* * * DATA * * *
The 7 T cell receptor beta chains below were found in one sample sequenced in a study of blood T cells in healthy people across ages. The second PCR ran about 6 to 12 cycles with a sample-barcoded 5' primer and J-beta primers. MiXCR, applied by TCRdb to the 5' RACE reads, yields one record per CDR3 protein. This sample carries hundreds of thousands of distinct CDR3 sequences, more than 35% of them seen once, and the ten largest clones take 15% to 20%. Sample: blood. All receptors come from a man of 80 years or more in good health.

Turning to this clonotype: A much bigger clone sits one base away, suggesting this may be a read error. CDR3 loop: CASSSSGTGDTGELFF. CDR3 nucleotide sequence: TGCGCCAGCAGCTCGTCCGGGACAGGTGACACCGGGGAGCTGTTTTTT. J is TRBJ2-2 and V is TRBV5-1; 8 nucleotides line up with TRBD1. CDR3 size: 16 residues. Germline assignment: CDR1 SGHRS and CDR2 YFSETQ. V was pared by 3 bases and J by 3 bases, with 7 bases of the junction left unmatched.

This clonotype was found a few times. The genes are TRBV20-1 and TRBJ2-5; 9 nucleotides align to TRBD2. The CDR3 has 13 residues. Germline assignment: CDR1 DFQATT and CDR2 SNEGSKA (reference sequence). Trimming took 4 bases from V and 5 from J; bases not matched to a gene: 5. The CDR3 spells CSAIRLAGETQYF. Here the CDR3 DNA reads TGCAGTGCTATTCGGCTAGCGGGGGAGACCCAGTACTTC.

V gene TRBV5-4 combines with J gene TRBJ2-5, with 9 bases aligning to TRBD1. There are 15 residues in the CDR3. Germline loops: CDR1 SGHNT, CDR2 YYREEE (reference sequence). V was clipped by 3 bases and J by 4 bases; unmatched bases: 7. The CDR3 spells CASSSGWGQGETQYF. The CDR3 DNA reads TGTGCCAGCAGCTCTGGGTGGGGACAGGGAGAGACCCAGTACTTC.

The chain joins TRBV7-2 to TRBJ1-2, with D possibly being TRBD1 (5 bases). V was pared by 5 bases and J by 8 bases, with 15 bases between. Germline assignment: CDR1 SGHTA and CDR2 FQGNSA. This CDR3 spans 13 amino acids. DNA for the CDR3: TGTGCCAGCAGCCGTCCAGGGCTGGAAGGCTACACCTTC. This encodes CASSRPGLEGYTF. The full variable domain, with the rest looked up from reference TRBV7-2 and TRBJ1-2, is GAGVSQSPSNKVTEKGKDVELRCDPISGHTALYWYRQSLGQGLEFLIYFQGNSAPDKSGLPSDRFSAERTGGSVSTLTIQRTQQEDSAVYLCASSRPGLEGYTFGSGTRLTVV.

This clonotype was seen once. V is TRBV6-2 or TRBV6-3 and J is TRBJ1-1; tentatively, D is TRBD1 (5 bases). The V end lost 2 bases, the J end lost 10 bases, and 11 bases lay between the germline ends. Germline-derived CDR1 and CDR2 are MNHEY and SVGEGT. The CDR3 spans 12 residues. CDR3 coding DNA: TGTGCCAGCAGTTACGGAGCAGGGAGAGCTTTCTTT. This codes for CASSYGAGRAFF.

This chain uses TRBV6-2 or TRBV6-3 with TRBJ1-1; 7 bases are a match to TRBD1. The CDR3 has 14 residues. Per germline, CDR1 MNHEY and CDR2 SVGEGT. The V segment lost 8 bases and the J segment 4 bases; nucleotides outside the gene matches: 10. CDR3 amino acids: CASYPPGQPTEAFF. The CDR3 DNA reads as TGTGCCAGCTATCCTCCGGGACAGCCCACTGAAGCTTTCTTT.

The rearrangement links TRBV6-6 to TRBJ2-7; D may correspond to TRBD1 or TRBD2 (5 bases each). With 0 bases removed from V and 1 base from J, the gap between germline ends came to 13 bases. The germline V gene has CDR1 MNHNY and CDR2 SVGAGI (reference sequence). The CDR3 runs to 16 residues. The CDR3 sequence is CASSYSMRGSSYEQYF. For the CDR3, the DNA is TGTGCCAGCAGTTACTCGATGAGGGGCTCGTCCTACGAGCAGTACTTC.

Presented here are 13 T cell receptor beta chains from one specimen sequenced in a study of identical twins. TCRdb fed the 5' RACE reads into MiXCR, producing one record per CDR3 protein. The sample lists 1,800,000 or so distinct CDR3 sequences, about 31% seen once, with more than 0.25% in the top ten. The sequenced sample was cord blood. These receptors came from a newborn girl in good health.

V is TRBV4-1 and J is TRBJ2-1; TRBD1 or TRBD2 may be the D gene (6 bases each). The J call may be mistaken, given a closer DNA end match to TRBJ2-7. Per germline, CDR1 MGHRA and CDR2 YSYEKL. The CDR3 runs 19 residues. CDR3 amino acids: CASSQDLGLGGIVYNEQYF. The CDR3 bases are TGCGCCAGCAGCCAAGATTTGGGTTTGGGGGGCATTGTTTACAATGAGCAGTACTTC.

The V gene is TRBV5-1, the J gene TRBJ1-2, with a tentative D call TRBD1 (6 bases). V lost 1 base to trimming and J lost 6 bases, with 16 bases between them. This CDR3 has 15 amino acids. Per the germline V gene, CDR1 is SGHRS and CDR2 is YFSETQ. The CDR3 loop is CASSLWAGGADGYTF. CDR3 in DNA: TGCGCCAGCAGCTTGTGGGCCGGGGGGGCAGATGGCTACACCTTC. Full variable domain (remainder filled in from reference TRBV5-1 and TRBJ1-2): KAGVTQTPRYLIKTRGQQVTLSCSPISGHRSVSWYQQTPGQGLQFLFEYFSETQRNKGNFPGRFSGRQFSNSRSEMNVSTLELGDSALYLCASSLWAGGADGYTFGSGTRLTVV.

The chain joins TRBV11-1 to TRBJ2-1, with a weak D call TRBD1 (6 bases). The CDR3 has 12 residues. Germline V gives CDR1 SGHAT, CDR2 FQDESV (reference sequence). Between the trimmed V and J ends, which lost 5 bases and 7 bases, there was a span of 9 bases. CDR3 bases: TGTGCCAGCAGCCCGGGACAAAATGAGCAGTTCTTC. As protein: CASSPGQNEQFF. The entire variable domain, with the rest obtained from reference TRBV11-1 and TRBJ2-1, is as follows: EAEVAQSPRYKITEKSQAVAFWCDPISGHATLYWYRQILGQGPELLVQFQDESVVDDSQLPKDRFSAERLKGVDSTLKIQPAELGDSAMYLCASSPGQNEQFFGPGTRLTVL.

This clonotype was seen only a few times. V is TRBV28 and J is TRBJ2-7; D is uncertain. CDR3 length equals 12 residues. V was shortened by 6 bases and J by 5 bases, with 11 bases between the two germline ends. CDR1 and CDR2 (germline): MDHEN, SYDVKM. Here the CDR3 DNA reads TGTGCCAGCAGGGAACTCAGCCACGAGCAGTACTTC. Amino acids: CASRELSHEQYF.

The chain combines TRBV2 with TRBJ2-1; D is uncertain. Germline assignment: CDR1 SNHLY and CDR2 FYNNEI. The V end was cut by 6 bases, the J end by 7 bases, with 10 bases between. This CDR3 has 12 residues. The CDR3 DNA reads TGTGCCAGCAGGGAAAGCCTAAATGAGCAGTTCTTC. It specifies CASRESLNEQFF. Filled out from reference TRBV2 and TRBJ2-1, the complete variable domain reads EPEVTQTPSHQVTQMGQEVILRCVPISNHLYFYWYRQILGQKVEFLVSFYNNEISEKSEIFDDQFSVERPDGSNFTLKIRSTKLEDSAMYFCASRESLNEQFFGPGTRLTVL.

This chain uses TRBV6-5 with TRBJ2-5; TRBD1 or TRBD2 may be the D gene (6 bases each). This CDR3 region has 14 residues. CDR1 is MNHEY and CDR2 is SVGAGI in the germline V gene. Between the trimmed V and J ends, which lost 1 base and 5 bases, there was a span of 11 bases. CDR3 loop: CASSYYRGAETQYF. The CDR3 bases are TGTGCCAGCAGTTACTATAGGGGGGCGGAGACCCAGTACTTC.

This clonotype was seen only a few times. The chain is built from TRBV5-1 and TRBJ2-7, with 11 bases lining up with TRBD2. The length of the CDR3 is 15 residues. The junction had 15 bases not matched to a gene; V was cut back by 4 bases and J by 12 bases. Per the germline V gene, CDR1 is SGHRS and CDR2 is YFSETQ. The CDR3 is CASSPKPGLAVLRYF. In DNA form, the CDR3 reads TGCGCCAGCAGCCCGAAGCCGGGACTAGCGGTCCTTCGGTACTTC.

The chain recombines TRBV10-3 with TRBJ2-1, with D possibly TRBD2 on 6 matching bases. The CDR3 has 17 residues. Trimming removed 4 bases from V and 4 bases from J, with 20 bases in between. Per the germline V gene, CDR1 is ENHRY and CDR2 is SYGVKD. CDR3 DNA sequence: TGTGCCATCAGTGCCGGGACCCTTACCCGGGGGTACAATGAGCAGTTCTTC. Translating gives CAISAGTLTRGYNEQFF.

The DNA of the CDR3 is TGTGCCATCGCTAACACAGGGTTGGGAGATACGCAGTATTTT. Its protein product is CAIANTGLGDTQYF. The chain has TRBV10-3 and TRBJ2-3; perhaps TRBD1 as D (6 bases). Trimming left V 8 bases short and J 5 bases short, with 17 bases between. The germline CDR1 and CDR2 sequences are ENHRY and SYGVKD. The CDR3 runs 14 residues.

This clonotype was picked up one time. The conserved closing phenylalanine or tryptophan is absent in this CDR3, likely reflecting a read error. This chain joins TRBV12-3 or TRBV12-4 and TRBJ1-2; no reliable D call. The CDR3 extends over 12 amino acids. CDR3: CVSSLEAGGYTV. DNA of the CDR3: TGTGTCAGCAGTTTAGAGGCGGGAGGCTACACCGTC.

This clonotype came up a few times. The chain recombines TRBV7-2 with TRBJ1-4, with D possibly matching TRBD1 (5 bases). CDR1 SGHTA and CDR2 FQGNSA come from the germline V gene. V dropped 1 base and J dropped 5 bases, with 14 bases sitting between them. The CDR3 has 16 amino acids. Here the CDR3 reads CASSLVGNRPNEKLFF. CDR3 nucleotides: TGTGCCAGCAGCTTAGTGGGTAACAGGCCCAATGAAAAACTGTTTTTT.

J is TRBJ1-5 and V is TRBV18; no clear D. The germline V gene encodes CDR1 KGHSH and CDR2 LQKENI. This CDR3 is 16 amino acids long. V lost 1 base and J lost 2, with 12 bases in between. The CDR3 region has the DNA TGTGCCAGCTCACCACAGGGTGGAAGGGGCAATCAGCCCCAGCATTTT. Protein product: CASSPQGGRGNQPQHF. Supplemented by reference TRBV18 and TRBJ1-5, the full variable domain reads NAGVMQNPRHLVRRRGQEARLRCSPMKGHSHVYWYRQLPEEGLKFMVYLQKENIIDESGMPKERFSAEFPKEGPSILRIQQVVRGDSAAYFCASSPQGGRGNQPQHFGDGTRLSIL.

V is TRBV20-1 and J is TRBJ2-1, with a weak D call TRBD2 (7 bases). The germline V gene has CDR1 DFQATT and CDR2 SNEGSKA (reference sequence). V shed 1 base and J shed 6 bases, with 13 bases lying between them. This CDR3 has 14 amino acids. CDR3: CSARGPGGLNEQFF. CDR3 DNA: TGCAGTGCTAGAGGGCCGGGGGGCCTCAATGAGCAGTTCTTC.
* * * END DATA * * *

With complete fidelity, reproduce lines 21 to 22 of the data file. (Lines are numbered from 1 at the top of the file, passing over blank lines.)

J is TRBJ1-5 and V is TRBV18; no clear D. The germline V gene encodes CDR1 KGHSH and CDR2 LQKENI. This CDR3 is 16 amino acids long. V lost 1 base and J lost 2, with 12 bases in between. The CDR3 region has the DNA TGTGCCAGCTCACCACAGGGTGGAAGGGGCAATCAGCCCCAGCATTTT. Protein product: CASSPQGGRGNQPQHF. Supplemented by reference TRBV18 and TRBJ1-5, the full variable domain reads NAGVMQNPRHLVRRRGQEARLRCSPMKGHSHVYWYRQLPEEGLKFMVYLQKENIIDESGMPKERFSAEFPKEGPSILRIQQVVRGDSAAYFCASSPQGGRGNQPQHFGDGTRLSIL.

V is TRBV20-1 and J is TRBJ2-1, with a weak D call TRBD2 (7 bases). The germline V gene has CDR1 DFQATT and CDR2 SNEGSKA (reference sequence). V shed 1 base and J shed 6 bases, with 13 bases lying between them. This CDR3 has 14 amino acids. CDR3: CSARGPGGLNEQFF. CDR3 DNA: TGCAGTGCTAGAGGGCCGGGGGGCCTCAATGAGCAGTTCTTC.